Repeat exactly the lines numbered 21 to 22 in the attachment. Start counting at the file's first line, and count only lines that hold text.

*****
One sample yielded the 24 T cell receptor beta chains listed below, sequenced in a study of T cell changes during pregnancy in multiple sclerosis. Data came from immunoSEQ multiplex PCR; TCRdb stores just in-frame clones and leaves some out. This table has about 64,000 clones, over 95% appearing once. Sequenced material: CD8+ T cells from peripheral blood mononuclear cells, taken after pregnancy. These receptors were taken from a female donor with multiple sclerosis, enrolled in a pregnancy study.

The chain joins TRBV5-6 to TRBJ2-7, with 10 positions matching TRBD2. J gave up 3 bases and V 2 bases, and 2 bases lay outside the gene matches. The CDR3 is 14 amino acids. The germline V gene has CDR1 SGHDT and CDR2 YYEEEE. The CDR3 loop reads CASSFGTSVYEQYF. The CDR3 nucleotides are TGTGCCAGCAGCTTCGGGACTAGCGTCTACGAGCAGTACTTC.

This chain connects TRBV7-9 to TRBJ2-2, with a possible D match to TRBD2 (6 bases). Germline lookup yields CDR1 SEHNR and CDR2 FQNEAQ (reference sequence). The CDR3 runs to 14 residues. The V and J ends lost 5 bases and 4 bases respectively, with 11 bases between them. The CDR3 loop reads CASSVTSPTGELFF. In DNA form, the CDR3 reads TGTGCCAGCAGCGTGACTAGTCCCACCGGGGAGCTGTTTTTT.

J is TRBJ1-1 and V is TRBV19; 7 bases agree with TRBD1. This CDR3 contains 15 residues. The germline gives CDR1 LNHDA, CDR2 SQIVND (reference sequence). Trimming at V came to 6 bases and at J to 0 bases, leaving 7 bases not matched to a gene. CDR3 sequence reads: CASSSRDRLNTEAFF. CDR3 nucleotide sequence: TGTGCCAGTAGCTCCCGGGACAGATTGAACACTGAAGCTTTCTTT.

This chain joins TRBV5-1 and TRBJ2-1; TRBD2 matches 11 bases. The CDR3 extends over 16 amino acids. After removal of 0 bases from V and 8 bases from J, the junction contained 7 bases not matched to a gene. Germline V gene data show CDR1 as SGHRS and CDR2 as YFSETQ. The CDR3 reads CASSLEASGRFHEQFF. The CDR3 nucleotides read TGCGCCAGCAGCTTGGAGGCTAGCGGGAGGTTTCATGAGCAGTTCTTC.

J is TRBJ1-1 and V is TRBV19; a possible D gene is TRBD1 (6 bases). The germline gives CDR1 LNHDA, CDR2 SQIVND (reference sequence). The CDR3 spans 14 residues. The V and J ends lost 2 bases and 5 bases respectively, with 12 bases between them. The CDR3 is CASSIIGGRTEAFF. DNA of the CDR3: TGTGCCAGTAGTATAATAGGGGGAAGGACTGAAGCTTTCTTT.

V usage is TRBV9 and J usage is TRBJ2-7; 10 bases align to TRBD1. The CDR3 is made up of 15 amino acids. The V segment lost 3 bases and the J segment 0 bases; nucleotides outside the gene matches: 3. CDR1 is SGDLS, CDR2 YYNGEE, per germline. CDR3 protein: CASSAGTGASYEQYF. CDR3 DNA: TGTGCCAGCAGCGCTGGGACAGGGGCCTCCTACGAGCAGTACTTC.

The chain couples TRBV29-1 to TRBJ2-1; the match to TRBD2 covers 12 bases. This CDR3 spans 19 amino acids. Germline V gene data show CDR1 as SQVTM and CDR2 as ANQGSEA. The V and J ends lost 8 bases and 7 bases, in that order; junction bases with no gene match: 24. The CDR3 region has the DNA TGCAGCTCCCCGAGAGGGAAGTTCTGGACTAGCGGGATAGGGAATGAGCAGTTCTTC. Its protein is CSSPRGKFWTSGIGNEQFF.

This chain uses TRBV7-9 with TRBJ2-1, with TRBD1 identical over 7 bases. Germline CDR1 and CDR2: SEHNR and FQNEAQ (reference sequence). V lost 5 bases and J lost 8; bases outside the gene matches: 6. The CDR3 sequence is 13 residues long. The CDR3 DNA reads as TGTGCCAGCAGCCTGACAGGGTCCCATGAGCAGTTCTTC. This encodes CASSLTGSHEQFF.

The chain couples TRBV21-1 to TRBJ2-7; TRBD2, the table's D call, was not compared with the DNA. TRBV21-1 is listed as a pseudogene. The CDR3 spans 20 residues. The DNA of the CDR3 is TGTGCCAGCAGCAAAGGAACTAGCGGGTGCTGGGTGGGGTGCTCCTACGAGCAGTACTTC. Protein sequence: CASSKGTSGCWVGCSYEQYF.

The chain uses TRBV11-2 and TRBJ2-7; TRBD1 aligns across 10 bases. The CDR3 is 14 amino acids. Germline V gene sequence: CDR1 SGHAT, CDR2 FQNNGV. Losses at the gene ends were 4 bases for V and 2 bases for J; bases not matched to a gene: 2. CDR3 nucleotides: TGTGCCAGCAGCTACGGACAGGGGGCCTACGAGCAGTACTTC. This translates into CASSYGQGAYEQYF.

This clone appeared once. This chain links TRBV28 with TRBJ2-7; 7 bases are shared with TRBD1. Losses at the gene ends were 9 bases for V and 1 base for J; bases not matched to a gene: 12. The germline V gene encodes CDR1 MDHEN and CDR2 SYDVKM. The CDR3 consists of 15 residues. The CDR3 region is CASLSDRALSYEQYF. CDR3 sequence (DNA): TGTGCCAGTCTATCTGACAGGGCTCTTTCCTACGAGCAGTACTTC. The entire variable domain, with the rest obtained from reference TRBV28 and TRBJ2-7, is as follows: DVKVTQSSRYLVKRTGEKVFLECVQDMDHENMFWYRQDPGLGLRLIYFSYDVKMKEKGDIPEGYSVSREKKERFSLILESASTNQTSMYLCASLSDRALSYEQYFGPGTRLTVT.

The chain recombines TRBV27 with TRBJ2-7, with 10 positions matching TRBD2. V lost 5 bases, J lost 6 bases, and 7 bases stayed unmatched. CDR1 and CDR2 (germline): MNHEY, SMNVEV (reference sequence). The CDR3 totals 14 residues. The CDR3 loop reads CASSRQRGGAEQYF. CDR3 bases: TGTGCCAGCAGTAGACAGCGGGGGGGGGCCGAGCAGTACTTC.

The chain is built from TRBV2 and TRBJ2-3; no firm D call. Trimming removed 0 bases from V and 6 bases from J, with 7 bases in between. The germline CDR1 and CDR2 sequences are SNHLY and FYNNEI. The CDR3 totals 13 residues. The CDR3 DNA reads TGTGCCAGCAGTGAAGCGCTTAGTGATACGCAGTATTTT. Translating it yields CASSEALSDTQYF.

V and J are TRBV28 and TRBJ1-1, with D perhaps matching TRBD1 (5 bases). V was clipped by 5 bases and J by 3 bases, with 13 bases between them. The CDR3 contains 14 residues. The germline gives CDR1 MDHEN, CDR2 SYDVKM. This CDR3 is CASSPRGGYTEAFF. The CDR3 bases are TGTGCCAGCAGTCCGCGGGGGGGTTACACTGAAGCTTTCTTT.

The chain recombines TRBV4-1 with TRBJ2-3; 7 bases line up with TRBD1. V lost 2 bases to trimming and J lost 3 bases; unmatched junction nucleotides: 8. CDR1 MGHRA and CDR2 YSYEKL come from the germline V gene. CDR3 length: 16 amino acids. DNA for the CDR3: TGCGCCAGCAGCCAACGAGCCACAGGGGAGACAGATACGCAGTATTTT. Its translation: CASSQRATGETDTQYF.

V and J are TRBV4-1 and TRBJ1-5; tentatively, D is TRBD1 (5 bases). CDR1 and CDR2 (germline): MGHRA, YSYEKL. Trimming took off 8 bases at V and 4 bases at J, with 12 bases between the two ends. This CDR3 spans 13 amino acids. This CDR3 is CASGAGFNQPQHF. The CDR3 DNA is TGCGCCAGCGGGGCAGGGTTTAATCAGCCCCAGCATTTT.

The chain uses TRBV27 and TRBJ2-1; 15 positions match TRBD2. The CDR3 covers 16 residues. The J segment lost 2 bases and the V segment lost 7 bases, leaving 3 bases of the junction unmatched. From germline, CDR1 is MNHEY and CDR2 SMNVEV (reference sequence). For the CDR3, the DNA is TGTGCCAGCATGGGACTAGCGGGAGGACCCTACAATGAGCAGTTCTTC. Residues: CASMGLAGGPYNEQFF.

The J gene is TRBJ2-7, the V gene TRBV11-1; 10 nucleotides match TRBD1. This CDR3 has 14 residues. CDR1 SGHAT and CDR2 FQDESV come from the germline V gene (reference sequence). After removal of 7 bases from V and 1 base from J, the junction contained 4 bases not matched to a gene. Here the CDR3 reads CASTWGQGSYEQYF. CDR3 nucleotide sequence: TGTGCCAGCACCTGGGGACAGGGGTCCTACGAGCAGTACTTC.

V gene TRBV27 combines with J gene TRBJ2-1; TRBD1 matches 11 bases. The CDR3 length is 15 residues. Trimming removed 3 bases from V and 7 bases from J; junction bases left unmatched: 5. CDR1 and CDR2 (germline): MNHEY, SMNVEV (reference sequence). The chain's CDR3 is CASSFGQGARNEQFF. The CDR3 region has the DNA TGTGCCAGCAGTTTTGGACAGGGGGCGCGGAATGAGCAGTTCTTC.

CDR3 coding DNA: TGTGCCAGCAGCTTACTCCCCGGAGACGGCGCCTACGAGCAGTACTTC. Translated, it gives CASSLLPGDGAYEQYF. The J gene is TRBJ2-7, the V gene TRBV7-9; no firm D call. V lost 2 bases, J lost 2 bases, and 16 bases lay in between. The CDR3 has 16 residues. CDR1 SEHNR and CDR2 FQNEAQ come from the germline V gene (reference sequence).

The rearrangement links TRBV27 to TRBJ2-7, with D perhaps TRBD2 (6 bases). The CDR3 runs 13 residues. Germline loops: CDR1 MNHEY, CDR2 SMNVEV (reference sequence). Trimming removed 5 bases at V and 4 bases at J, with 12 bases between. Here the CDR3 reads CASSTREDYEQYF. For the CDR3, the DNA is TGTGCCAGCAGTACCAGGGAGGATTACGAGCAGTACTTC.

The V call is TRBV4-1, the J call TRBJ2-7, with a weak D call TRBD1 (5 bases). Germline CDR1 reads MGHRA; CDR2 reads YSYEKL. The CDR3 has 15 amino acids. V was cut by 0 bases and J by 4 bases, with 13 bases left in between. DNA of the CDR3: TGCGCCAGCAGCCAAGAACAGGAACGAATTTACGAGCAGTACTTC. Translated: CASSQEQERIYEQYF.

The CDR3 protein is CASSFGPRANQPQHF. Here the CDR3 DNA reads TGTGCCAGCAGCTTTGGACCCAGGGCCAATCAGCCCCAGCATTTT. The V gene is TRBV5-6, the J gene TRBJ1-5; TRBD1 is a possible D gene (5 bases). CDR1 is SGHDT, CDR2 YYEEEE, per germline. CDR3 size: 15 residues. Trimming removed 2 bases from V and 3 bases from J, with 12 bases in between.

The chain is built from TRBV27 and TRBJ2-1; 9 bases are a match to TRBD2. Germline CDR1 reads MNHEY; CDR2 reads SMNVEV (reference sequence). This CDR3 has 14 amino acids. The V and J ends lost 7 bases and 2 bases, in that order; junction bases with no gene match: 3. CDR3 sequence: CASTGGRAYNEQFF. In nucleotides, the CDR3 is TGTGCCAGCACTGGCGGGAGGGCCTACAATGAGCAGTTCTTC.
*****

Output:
CDR3 coding DNA: TGTGCCAGCAGCTTACTCCCCGGAGACGGCGCCTACGAGCAGTACTTC. Translated, it gives CASSLLPGDGAYEQYF. The J gene is TRBJ2-7, the V gene TRBV7-9; no firm D call. V lost 2 bases, J lost 2 bases, and 16 bases lay in between. The CDR3 has 16 residues. CDR1 SEHNR and CDR2 FQNEAQ come from the germline V gene (reference sequence).

The rearrangement links TRBV27 to TRBJ2-7, with D perhaps TRBD2 (6 bases). The CDR3 runs 13 residues. Germline loops: CDR1 MNHEY, CDR2 SMNVEV (reference sequence). Trimming removed 5 bases at V and 4 bases at J, with 12 bases between. Here the CDR3 reads CASSTREDYEQYF. For the CDR3, the DNA is TGTGCCAGCAGTACCAGGGAGGATTACGAGCAGTACTTC.